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2 Concordia researchers offer wellness tips for World Obesity Day

From statistics to physiology, Lisa Kakinami and Sylvia Santosa use different disciplinary approaches to examine health and body weight
October 11, 2019
“Make incremental changes so that you are more likely to stick to the plan.” | Photo by Emma Simpson, on Unsplash
“Make incremental changes so that you are more likely to stick to the plan.” | Photo by Emma Simpson, on Unsplash

October 11 is World Obesity Day. The annual campaign aims to support practical actions that will help people achieve and maintain a healthy weight and decrease obesity globally.

It’s a topic that two researchers from Concordia’s Faculty of Arts and Science are tackling from different angles.

Lisa Kakinami is an associate professor in the Department of Mathematics and Statistics and a research member at Concordia’s PERFORM Centre. Sylvia Santosa is an associate professor in the Department of Health, Kinesiology and Applied Physiology and Canada Research Chair in Clinical Nutrition.

Socioeconomic factors

Kakinami’s research uses statistical analysis to measure how health and obesity relate to socioeconomic status and lifestyle behaviours.

“Half of all adults in Canada will be affected by a serious chronic illness, such as a cardiovascular disease or a form of cancer,” she says. “Those most at risk are people living in lower socioeconomic positions.”

She explains that we’ve known for decades that diet and exercise are key to weight loss and weight-loss maintenance. “What we don’t know is why making these changes is harder for some people than others.”

Kakinami’s research shows differences in factors like perception, emotional responsiveness, cultural influences and societal pressures among individuals studied.

“Beyond that, systemic differences in the way neighbourhoods and cities are designed may also play a role,” she says. “Multidisciplinary research aimed at exploring the individual differences within these larger societal and structural contexts is needed.”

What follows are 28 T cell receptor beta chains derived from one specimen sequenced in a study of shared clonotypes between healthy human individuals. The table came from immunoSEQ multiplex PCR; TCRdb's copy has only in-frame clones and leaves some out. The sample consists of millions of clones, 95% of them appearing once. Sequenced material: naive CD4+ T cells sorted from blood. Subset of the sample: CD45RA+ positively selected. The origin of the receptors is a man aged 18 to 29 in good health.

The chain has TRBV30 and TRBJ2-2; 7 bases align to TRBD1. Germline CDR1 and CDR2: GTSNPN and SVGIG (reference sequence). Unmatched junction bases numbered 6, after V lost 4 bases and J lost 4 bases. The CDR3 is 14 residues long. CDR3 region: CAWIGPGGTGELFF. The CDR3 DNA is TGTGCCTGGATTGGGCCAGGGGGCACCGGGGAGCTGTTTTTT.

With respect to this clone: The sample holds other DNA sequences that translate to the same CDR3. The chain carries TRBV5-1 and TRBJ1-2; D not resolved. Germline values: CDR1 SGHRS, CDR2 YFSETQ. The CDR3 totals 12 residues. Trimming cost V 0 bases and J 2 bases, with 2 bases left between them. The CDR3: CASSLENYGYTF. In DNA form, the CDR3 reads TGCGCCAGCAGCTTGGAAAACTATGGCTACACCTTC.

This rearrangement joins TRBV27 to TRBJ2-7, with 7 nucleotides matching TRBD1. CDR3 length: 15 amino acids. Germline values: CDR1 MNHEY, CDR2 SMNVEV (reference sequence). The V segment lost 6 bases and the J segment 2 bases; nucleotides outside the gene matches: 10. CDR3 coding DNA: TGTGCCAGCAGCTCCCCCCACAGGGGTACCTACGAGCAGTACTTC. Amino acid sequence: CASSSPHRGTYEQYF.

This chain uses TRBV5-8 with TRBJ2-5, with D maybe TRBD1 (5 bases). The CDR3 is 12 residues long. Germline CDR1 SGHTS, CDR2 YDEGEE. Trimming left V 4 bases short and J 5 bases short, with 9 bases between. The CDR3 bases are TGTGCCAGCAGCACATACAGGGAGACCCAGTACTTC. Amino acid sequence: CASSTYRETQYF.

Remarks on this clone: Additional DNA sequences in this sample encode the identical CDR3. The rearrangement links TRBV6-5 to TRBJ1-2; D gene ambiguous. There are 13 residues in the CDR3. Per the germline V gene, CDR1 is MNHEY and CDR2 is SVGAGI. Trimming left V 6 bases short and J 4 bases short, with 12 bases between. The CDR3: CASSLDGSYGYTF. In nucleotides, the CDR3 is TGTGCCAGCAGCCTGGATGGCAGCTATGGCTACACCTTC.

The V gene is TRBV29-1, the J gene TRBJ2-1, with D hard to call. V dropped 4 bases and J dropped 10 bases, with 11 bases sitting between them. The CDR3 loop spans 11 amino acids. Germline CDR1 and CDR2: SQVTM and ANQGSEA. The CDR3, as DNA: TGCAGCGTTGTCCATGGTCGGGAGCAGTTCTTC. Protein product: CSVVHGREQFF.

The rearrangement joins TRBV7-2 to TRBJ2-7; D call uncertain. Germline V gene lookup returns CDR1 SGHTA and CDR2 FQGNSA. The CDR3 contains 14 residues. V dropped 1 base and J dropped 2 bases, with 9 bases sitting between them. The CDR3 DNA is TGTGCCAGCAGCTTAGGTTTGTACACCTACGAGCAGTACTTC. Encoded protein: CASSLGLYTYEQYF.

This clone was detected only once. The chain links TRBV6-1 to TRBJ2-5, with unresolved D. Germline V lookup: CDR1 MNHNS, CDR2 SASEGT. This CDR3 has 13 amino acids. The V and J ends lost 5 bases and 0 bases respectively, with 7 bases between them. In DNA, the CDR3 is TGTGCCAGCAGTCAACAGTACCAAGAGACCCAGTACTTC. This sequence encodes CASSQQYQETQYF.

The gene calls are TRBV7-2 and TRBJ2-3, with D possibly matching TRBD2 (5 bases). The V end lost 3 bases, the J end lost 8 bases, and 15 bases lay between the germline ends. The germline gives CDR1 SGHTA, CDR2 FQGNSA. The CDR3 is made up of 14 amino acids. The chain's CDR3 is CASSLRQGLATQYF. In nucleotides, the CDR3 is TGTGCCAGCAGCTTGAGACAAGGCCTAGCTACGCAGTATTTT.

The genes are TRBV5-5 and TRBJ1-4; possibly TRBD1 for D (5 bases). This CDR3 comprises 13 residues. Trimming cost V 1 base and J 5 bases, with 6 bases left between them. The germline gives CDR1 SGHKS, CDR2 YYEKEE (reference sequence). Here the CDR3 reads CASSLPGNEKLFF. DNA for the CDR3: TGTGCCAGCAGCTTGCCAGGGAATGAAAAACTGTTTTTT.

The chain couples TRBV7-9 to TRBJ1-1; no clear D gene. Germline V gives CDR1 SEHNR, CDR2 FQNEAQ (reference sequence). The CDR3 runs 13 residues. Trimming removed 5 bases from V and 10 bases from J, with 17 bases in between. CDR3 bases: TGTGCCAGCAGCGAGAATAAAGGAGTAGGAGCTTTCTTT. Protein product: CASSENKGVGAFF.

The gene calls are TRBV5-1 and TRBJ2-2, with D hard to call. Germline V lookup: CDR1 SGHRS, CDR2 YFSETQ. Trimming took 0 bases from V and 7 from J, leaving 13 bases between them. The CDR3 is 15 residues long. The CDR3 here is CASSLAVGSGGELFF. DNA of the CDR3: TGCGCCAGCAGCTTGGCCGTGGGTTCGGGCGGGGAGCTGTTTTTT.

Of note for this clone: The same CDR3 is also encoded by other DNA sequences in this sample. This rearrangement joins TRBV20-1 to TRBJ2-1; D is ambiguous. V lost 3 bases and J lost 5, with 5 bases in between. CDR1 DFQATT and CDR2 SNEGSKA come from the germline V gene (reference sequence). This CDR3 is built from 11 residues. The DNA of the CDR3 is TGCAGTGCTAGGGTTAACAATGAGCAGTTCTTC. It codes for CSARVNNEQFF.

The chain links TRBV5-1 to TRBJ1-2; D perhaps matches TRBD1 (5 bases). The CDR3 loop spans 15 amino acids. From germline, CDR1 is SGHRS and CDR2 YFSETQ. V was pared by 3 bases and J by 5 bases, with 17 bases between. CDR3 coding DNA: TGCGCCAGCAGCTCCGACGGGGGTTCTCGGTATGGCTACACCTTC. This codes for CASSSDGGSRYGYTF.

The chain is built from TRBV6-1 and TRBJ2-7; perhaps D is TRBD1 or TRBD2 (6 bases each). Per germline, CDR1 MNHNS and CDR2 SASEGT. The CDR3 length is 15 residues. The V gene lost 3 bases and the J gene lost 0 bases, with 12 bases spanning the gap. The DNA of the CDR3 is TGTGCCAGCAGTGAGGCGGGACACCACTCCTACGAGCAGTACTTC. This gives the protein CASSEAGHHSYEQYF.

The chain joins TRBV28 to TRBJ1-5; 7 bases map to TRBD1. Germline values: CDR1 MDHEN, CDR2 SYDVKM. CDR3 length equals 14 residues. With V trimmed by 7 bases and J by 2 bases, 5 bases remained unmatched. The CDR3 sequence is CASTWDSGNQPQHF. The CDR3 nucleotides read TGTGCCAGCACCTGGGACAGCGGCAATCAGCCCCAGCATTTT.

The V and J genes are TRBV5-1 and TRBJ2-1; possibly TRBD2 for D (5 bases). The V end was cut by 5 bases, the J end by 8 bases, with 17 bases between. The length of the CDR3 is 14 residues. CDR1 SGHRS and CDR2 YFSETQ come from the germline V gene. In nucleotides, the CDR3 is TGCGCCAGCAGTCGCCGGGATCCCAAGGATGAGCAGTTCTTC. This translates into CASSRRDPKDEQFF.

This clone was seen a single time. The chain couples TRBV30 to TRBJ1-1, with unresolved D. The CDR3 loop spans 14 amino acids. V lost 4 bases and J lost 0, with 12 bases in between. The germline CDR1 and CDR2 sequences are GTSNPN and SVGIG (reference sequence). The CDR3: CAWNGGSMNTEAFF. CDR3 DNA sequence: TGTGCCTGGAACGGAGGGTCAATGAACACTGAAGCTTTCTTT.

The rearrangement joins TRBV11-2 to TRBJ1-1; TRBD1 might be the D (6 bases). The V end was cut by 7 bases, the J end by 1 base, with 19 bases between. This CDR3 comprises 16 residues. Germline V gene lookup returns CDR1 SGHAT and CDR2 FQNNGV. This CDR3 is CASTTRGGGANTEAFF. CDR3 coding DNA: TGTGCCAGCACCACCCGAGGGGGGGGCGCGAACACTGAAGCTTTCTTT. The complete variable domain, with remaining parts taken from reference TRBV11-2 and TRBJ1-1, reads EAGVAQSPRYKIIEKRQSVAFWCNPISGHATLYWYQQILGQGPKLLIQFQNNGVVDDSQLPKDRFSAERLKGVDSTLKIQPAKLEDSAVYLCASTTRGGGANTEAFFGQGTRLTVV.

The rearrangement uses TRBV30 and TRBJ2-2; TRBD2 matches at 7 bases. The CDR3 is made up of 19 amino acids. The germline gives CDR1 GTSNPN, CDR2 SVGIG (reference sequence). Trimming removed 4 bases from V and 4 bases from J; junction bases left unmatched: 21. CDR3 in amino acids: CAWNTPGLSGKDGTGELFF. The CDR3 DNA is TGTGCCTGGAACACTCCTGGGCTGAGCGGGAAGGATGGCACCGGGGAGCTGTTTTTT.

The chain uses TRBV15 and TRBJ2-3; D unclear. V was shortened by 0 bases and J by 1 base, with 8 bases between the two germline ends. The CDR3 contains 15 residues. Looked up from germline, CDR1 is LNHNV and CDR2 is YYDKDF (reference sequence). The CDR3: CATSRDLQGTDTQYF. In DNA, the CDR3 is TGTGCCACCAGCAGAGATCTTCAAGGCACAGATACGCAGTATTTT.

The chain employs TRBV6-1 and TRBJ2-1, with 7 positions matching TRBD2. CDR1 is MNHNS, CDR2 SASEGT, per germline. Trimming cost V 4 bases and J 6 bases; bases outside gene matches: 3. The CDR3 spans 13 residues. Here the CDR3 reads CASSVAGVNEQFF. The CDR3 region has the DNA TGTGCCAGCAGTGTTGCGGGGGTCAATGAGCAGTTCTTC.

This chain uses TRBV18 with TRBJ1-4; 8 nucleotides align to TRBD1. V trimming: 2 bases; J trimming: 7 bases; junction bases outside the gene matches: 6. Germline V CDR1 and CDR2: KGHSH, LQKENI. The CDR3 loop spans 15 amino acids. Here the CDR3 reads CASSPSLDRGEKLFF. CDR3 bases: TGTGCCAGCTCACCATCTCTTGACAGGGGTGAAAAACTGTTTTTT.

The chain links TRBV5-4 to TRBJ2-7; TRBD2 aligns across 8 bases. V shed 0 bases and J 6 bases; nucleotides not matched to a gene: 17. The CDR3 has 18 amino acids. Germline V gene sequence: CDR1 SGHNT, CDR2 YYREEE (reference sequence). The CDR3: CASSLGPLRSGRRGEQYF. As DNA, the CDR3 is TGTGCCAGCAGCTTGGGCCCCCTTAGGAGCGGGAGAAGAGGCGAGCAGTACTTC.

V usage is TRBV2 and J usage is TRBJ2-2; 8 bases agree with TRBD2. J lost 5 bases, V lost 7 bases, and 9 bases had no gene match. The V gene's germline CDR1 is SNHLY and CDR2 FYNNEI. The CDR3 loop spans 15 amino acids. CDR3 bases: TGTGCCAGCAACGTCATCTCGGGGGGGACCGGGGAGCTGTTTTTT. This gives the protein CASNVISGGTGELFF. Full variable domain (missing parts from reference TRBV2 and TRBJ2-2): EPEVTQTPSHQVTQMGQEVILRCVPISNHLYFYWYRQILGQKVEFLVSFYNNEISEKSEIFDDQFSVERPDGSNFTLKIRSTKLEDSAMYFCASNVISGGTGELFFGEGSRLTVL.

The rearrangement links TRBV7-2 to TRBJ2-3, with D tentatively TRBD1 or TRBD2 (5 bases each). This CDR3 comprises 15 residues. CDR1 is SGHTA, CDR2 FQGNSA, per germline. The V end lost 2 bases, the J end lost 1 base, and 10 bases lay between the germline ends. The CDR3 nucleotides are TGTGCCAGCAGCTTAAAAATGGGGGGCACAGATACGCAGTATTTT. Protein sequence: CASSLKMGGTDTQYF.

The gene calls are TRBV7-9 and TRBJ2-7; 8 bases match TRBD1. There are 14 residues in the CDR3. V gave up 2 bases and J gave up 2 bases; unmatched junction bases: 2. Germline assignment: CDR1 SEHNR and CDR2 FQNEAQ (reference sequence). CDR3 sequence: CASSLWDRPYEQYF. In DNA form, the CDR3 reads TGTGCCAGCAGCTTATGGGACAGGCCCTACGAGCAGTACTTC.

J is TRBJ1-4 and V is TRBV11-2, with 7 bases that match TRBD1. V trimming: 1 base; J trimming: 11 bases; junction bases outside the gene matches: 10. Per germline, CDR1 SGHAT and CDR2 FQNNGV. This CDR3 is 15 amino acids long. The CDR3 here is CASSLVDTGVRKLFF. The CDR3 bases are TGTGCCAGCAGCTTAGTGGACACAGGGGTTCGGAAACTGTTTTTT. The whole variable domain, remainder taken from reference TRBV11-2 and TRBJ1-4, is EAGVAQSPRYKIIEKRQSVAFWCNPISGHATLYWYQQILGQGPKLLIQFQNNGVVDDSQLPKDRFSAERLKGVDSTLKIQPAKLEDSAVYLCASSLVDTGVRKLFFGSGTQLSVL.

In a broader sense, Kakinami urges people to take a realistic and sustainable approach to weight loss.

“Be patient, and don’t try to lose too much weight too fast — start small! Make incremental changes so that you are more likely to stick to the plan.”

She also points out that humans are creatures of habit.

“Going from daily fast-food meals to plain salads will not work for most of us. Refocus your mindset on having a healthier life-long term, rather than just immediate weight loss. Make the numbers on the scale less of the focus.”

‘Practical changes in your lifestyle can be sustained over time’

Santosa, whose research uses biological and physiological techniques to examine how people with obesity are different from one another, agrees with Kakinami.

“By understanding the mechanism that leads to diseases in people with obesity, we can potentially prevent the onset of disease, hopefully contributing to longer and healthier lives,” she says.

Santosa’s team is starting to use imaging techniques to look at fat data that is not usually available for close examination, such as fat in between muscles. They are also looking at how fat tissue might communicate with other organs in the body, including the brain.

She offers the following general advice in terms of maintaining a healthy body weight:

“Any time you are starving yourself, naturally, you are going to lose weight. But that kind of weight loss isn’t usually long-lasting.”

Santosa says it’s more important to incorporate practical lifestyle shifts that can be sustained over time. “So, while you might not be able to live on a keto diet forever, having an extra piece of fruit with your breakfast every morning is something most people can stick to.”

She adds that dietary habit changes that can become permanent work best. She also emphasizes that achieving a healthier lifestyle is not a one-size-fits-all proposition.

“Everyone has a different body shape, and stores fat differently, affecting overall health. This can be different between men and women.”

Kakinami concurs. “One mistake dieters make is to do what works for others,” she says. “We are all unique individuals and we need to find the changes in our diet and exercise that work for us.”

‘Focus on how you feel’

Both researchers stress that any change you make toward a healthier lifestyle should be done in consultation with a doctor or nutritionist, and that your self-esteem should not be determined by your weight.

“At the end of the day, you should be more focused on how you feel than how much you weigh,” Kakinami says.

Santosa also notes the benefits of a healthier diet can be felt in many different ways.

“Eating unbalanced meals on a regular basis can, over time, lead to a number of negative health effects, including bad sleep, fatigue and difficulty concentrating.”

A final tip for healthy living? Drink more water!

“Our bodies need at least eight glasses of fluids per day. Water is calorie free and refreshing,” Santosa says. “Drink it instead of calorie-rich fluids such as soda or juice to decrease your energy and sugar intake. One can of soda contains 10 packs of sugar!”

Health Matters research stemming from Concordia’s many labs, PERFORM Centre and student initiatives at 4TH SPACE until October 17.

Find out more about Concordia’s Department of Mathematics and Statistics and Department of Health, Kinesiology and Applied Physiology.


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